You are here
Chris Mooney reports in The American Prospect that John H. Marburger III, director of the White House's Office of Science and Technology Policy, denounced "intelligent design" as unscientific.
A member of the board of education of the Shelby County Schools has proposed a textbook disclaimer sticker for biology books used in the district. Shelby County surrounds the city of Memphis. According to news reports from the Associated Press and the Memphis Commercial Appeal, board member Wyatt Bunker made the suggestion at the February 15 board meeting. The proposed text of the sticker reads
In the wake of the November 2004 elections in Kansas, antievolutionists gained the majority of seats on the state board of education, and they are now using their 6-4 majority to try to undermine the treatment of evolution in the state science standards, which are undergoing revision. A first draft of the revised standards was submitted to the board in December 2004, and approved, despite complaints that the opinions of antievolutionists were ignored. Efforts to incorporate a "minority report" written with the aid of a local "intelligent design" organization were unsuccessful.
On February 10, 2005, the American Civil Liberties Union announced that the Beebe School District in Beebe, Arkansas, agreed to remove warning labels from its science textbooks which describe evolution as "a controversial theory" and refer to an "intelligent designer" as a possible explanation of the origin of life.
Noted geologist and NCSE Supporter G. Brent Dalrymple was named a 2005 National Medal of Science Laureate, in an announcement made on February 14, 2005, by President Bush. The medals will be awarded at a White House ceremony on March 14, 2005.
According to the Lawrence Journal-World, an antievolution resolution was introduced in the Kansas House of Representatives on February 15, 2005. The sponsor is Representative Mary Pilcher-Cook (R-Shawnee), who said that the proposed resolution, which is nonbinding, was meant to promote "objectivity in science education."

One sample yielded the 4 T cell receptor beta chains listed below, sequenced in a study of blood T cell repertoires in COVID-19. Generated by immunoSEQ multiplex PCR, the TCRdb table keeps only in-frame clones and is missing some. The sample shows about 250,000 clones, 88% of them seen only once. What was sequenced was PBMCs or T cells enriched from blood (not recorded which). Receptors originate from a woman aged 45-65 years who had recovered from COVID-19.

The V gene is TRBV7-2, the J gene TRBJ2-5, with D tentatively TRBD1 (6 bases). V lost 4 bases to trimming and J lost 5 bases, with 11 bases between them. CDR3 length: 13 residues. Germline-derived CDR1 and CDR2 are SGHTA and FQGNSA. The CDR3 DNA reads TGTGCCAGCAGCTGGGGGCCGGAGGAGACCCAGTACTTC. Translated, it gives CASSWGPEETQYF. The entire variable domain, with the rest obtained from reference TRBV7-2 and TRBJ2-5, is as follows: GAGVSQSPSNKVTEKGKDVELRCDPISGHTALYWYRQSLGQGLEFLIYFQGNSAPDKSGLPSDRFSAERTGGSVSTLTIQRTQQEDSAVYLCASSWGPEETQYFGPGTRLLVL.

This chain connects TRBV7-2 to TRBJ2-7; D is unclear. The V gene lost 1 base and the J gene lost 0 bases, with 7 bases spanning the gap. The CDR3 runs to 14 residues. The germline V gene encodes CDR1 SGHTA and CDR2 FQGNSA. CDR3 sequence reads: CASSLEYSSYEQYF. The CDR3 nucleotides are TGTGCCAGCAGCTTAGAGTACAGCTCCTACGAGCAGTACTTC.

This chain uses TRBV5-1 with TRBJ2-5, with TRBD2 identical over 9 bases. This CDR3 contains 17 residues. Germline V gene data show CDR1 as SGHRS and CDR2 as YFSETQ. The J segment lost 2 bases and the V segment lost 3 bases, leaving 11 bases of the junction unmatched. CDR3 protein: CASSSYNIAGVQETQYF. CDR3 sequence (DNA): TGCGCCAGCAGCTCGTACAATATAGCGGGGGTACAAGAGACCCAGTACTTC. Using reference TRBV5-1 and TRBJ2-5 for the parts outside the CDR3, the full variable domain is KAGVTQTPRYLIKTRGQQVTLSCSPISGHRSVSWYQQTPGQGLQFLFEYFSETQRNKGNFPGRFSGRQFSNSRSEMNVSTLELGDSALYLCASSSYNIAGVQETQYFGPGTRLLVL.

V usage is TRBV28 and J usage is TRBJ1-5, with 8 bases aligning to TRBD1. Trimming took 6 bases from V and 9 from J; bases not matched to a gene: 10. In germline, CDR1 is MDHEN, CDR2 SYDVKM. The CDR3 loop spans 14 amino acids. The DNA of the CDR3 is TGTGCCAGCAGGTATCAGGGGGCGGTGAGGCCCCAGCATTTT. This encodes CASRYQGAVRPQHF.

by Glenn Branch and Nick Matzke
NCSE joins the worldwide scientific community in mourning the death of Ernst Mayr, a towering figure in twentieth-century biology, on February 3, 2005, in Bedford, Massachusetts, at the age of 100. In more than twenty books and hundred of scientific papers, Mayr made fundamental empirical and conceptual contributions, not only to evolutionary biology but also to its history and philosophy.
According to the Associated Press [Link broken], a South Carolina education subcommittee removed the provision from S 114 that would have established a South Carolina Science Standards Committee to "study standards regarding the teaching of the origin of species; determine whether there is a consensus on the definition of science; [and] determine whether alternatives to evolution as the origin of species should be offered in schools." (For the history and purpose of the provision, see
On February 8, 2005, a pair of bills — House Bill 352 and Senate Bill 240 — was introduced in the Alabama legislature, under the rubric of "The Academic Freedom Act." Virtually identical, these bills purport to protect the right of teachers "to present scientific critiques of prevailing scientific theories" and the right of students to "hold positions regarding scientific views." In language reminiscent of the Santorum language removed from the No Child Left Behind Act, they specify that "[t]he rights and privileges contained in this act apply when topics are taught that may generate co